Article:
BERKELEY — There was a point during Nate Longshore's career where it looked as if Pro Day would be more of a formality than an audition.

But after two years of injuries, erratic play and benchings for Cal's fifth-year senior quarterback, Wednesday's Pro Day at Memorial Stadium could not have been more important.

Longshore, along with several of his departing teammates, was evaluated by scouts from every NFL team. Most of the players tested in activities such as the 40-yard dash, shuttle and three-cone drill, then some worked out in position-specific drills.

Longshore threw about 75 passes of all lengths and types, then declared his workout a success.

"It went well," he said. "The weather cooperated, and it was a nice day. My body feels good. I feel like I'm throwing the ball like I should be."

Before the 2007 season, ESPN NFL draft guru Mel Kiper Jr. rated Longshore as the best junior prospect in the country. But an inconsistent 2007 — due partly to an ankle injury — damaged his stock. He then lost his starting job to Kevin Riley for most of the 2008 season.

Most projections now don't even have Longshore ranked among the top 25 quarterbacks in the draft.

"I just want to get into a camp," Longshore said. "I don't have any preference or anything. I just want an opportunity to go and compete for a spot."

Wednesday also was a crucial day for Cal center Alex Mack, who is projected by many to be a first-round selection. Mack was invited to the NFL combine last month but wasn't able to participate in any on-field tests because of a sprained ankle. Wednesday was his first chance to perform in front of NFL scouts.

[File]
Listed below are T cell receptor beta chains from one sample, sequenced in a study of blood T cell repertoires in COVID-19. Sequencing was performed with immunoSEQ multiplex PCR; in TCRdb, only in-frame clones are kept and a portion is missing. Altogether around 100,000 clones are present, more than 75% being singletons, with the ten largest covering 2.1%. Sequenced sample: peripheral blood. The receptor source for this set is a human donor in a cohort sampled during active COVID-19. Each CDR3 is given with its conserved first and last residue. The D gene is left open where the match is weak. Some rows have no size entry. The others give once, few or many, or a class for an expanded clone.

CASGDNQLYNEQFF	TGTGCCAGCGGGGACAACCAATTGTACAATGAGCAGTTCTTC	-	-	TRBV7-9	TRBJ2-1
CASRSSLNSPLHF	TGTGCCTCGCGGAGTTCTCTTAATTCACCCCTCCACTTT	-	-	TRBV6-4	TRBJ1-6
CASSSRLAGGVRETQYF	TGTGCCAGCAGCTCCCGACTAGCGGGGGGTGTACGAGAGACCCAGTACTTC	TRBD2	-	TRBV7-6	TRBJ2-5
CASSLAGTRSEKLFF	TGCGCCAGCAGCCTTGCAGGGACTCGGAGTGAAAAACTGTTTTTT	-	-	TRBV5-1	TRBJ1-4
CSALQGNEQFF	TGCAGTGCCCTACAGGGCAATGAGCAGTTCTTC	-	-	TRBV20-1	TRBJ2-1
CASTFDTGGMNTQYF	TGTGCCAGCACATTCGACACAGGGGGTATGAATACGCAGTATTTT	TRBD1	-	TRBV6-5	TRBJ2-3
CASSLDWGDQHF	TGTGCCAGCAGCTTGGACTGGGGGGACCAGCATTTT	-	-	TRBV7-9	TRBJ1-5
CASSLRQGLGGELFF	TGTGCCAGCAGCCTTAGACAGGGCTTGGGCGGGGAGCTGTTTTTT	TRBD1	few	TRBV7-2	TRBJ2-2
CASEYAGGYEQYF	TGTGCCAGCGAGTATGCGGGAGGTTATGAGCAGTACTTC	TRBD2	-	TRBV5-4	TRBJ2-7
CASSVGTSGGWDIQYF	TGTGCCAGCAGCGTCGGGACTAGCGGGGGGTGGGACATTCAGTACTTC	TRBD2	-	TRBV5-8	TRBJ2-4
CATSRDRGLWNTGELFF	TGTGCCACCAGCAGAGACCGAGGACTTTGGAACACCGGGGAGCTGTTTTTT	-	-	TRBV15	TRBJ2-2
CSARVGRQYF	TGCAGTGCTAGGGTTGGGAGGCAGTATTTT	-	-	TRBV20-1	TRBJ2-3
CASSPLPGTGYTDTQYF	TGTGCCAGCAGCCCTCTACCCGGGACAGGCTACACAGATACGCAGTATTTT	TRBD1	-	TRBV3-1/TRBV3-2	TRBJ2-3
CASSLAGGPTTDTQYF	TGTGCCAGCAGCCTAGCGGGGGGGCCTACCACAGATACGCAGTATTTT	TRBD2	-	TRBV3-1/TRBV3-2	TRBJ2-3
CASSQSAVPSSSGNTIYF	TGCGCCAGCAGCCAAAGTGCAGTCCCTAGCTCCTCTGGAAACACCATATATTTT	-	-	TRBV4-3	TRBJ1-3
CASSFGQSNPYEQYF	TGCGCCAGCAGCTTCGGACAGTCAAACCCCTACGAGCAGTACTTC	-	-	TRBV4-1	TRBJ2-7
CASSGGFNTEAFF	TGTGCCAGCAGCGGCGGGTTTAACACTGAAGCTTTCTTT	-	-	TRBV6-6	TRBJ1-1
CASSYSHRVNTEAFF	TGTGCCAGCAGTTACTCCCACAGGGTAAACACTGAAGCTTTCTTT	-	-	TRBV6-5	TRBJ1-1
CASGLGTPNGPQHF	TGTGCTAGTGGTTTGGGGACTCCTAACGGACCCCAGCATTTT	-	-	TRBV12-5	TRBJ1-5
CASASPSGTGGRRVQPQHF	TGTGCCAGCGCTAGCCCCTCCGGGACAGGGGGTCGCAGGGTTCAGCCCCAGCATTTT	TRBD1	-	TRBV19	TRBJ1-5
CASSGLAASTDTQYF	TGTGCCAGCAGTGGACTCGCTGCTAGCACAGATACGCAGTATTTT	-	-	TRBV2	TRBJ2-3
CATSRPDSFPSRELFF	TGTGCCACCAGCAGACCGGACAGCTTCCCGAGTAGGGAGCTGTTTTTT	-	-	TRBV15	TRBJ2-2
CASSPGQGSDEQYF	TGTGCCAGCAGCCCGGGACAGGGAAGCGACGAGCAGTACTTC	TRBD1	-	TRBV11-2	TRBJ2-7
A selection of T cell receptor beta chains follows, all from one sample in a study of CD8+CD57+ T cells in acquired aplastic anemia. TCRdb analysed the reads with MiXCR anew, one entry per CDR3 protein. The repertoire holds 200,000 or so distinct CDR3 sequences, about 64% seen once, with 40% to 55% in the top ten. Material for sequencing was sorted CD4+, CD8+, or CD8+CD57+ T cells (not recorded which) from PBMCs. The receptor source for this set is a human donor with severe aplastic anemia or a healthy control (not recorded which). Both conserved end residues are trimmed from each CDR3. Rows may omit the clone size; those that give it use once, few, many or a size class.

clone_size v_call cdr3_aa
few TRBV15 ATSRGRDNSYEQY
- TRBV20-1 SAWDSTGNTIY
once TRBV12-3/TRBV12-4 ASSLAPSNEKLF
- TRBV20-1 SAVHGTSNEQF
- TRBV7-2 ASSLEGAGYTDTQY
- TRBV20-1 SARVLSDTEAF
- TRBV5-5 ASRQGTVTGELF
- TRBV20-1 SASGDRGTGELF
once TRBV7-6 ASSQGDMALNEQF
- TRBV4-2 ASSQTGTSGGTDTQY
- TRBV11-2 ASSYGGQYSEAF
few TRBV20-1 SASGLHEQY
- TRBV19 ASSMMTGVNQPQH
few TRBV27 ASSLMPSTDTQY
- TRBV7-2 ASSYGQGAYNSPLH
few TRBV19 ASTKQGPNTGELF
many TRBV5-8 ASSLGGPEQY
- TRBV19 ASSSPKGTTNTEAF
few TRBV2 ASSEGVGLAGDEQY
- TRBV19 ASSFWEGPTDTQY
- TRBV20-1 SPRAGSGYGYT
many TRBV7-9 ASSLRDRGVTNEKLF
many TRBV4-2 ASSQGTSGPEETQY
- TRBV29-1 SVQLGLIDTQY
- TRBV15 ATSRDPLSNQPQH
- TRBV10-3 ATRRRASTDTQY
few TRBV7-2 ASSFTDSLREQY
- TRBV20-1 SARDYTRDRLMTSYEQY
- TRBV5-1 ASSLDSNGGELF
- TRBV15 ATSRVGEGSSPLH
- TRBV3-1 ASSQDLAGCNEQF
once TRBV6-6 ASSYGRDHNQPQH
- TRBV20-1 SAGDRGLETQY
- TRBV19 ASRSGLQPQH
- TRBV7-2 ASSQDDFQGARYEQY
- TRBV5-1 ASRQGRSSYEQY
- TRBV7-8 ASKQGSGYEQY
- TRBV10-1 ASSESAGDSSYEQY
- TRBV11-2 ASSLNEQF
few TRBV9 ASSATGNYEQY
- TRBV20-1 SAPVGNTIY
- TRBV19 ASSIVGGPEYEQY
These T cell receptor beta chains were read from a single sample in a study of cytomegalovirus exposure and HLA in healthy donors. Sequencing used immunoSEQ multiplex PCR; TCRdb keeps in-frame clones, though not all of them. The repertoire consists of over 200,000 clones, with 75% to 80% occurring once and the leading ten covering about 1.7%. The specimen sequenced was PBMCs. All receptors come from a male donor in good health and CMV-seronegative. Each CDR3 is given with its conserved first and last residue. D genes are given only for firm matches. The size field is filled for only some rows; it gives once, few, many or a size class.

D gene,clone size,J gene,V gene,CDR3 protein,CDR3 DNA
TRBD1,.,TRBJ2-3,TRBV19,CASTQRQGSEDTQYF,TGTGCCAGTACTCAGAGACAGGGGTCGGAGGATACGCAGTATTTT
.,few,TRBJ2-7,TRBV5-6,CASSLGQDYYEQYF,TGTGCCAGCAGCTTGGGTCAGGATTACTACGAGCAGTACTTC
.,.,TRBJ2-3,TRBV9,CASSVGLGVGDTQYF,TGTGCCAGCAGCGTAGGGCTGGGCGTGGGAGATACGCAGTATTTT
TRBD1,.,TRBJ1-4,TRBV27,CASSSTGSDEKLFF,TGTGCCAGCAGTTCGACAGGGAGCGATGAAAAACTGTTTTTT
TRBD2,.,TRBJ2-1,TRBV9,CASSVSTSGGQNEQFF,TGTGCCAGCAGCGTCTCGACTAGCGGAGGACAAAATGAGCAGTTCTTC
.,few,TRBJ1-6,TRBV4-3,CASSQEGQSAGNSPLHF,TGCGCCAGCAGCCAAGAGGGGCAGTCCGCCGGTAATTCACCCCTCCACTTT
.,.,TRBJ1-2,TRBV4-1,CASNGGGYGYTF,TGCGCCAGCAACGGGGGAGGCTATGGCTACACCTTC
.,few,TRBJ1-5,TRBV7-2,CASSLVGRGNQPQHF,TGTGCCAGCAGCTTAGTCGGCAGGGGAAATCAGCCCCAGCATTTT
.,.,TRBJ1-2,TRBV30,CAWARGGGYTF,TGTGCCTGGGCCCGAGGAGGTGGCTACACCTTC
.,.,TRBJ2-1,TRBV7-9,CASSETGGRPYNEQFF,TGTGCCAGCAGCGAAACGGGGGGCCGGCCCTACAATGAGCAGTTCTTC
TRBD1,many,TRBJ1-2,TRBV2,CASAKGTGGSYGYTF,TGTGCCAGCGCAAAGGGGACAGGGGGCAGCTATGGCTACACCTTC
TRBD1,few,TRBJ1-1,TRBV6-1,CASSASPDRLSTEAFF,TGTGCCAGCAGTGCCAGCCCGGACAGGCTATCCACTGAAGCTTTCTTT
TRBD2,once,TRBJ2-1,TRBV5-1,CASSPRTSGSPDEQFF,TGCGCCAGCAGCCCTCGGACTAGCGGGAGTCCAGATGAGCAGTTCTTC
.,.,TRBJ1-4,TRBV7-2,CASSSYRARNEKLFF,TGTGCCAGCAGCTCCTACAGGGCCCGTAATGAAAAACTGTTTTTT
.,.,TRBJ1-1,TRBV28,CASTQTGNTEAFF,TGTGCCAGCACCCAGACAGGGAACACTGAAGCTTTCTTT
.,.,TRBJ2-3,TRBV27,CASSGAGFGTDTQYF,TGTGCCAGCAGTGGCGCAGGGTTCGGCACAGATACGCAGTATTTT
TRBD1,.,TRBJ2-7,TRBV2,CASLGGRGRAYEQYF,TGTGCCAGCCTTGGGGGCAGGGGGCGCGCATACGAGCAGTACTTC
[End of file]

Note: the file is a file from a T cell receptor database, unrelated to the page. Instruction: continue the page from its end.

Some of Mack's numbers Wednesday — 5.17 in the 40-yard dash and 8 feet, 10 inches in the broad jump — would have put him among the top 10 for all offensive linemen at the combine.

Mack was put through a rigorous individual workout with almost every scout on hand looking on. He then met individually with certain teams to break down film.

"My hope was that any drill I didn't do well at the combine I would just do again here," Mack said. "It turned out to be a big day because it was my one shot. It made this day really important, but it was also good to have those extra three weeks to get ready."

Mack's agent, Tim Younger, said his client will have about 10 individual workouts with teams between now and the draft on April 25.

"Wherever I go, I'll be happy," Mack said. "I want to be wanted, and some team is going to want me somewhere. First round would be great. I'll jump up and down and scream like a little girl or something on draft day, but I'm not going to be crushed if I go in the second round, either."

It wasn't a good day for Cal's big trio of linebackers. Zack Follett couldn't participate in any on-field drills after tweaking his hamstring last week, Worrell Williams strained his groin while running the 40, and Anthony Felder pulled a hamstring while running the 40. Felder also missed some of the combine tests because of a hip flexor.

Other Cal players to participate included fullback Will Ta'ufo'ou, wide receivers Sean Young and LaReylle Cunningham, defensive tackle Mika Kane and tight end Cameron Morrah. Defensive end Rulon Davis said he elected not to participate because he was satisfied with his performance at the combine.

Contact Jonathan Okanes at jokanes@bayareanewsgroup.com.